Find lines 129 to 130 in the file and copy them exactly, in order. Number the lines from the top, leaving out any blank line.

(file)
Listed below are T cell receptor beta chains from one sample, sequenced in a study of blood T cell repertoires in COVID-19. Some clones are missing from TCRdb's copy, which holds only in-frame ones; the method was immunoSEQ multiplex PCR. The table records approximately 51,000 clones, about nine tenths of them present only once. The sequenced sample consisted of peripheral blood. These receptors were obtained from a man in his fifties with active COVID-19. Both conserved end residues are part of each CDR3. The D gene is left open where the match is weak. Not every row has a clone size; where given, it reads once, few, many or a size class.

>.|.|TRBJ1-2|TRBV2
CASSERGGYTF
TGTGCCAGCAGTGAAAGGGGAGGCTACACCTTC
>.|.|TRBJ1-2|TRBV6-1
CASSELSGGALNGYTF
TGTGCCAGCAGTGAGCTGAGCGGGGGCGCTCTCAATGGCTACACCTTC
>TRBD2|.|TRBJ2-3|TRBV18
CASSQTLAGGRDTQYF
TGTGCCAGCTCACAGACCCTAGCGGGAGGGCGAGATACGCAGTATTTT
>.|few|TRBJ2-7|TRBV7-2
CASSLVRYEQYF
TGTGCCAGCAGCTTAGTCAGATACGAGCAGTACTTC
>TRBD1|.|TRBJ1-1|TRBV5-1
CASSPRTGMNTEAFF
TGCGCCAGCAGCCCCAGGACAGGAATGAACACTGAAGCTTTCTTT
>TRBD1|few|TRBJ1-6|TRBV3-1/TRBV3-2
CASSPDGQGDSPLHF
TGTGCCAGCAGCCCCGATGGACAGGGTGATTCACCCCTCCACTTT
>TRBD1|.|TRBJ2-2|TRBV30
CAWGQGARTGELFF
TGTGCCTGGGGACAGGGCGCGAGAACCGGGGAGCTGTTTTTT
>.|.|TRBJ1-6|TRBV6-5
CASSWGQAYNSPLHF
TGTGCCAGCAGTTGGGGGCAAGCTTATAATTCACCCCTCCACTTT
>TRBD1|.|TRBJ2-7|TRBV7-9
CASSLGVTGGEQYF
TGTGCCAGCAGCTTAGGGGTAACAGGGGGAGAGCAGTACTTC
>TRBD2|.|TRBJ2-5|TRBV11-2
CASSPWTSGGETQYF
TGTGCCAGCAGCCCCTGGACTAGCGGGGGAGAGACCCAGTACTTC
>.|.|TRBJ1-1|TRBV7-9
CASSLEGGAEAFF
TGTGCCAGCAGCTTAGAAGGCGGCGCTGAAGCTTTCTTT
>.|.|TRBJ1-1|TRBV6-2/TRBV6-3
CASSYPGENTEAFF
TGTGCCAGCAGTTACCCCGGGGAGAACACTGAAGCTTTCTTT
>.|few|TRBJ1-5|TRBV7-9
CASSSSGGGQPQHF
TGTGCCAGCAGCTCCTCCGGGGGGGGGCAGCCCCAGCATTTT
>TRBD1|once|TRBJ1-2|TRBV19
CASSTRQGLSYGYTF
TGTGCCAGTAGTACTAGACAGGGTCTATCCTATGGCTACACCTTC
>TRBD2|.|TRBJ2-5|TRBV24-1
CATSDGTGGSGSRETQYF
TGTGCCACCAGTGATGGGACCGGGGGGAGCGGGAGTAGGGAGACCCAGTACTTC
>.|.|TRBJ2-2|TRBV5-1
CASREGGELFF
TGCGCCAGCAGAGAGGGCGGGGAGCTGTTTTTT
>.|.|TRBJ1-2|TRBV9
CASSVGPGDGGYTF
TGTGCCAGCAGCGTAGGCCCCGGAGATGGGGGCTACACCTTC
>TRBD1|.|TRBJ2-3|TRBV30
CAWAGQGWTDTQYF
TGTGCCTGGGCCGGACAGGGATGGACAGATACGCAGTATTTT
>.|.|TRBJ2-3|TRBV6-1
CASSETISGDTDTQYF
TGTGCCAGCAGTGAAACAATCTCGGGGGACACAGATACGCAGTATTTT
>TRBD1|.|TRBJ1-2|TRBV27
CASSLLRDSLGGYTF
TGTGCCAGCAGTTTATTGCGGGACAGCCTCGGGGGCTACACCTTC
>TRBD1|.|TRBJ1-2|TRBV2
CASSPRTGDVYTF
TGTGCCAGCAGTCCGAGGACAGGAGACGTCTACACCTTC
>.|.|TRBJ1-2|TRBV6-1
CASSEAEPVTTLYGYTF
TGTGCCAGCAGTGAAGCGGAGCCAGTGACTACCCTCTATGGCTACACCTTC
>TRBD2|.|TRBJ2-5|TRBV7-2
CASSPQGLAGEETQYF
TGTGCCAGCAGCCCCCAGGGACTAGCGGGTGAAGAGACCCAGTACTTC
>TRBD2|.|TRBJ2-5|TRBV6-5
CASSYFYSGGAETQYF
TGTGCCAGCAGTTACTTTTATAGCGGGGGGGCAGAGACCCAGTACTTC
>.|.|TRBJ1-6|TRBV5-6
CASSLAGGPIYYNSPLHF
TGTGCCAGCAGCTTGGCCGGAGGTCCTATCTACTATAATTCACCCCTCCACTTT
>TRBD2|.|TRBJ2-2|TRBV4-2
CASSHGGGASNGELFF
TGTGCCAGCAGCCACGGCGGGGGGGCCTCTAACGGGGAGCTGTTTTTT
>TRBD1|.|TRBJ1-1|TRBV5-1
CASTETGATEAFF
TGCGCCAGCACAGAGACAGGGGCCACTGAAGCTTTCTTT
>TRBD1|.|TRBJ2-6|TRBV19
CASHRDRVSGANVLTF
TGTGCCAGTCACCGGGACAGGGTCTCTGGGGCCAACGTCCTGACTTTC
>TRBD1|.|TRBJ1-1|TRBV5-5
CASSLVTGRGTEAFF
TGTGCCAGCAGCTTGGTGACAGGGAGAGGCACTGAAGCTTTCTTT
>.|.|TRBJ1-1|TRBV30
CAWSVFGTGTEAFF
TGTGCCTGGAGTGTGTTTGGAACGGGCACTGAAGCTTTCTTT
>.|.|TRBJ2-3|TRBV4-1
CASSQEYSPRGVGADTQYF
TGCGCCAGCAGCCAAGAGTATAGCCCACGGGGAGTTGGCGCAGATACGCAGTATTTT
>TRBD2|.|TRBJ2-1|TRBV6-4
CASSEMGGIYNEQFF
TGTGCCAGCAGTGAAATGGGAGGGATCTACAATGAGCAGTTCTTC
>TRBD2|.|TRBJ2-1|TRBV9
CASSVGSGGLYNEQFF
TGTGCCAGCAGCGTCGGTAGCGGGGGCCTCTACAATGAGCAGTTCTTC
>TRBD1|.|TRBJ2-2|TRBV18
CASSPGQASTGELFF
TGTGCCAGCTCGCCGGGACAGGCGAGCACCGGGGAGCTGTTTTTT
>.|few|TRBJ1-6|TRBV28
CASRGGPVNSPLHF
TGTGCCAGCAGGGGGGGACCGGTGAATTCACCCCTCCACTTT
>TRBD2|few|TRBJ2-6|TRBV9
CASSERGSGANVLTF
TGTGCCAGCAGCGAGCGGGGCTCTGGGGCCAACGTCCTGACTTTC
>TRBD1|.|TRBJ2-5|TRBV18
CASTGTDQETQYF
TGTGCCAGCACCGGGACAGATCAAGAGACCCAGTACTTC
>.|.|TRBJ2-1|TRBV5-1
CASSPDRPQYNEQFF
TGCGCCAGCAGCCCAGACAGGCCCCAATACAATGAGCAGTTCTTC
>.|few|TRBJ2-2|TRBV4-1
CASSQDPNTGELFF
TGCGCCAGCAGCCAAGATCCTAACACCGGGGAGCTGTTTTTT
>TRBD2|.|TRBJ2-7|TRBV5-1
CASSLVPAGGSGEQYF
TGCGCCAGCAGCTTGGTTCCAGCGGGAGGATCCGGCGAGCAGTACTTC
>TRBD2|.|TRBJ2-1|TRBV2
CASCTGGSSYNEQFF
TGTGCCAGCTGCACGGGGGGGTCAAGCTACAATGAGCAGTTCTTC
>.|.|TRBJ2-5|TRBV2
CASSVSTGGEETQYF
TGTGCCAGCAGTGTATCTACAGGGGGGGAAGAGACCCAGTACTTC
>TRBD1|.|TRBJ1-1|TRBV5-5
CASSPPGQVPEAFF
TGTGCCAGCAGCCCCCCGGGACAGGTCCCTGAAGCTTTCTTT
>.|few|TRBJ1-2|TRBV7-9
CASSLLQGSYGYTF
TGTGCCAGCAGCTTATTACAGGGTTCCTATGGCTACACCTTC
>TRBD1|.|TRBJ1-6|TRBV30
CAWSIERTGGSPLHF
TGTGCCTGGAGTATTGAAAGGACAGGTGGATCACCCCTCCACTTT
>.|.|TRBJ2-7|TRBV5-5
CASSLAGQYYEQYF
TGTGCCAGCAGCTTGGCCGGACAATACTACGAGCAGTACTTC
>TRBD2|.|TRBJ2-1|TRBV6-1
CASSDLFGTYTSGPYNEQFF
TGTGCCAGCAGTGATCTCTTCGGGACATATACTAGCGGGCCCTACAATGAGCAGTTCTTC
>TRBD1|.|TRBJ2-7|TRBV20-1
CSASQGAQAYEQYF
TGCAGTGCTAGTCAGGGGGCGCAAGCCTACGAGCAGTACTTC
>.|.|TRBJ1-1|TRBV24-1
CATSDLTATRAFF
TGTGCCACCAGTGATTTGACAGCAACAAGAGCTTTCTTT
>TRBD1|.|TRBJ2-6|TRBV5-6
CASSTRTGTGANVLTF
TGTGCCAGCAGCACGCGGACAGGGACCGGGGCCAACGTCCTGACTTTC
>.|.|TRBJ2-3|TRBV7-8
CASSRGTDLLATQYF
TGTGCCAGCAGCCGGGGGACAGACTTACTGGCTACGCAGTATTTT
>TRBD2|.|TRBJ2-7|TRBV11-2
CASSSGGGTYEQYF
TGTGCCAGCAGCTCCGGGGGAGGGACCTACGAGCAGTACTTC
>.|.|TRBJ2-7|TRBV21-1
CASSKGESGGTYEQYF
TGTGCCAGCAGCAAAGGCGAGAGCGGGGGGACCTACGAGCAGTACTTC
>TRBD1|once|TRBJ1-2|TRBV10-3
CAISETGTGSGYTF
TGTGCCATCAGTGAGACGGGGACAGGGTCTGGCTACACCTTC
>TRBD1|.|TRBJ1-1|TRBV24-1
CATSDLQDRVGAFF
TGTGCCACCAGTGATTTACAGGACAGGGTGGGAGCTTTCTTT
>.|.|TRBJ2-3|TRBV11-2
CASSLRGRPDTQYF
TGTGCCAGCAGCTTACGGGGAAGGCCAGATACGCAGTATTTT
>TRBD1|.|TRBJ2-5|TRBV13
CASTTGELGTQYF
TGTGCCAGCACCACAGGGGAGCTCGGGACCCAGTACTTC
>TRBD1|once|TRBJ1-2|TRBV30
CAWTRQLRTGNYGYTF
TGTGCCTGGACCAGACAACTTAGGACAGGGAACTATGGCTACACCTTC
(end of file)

CASSPPGQVPEAFF
TGTGCCAGCAGCCCCCCGGGACAGGTCCCTGAAGCTTTCTTT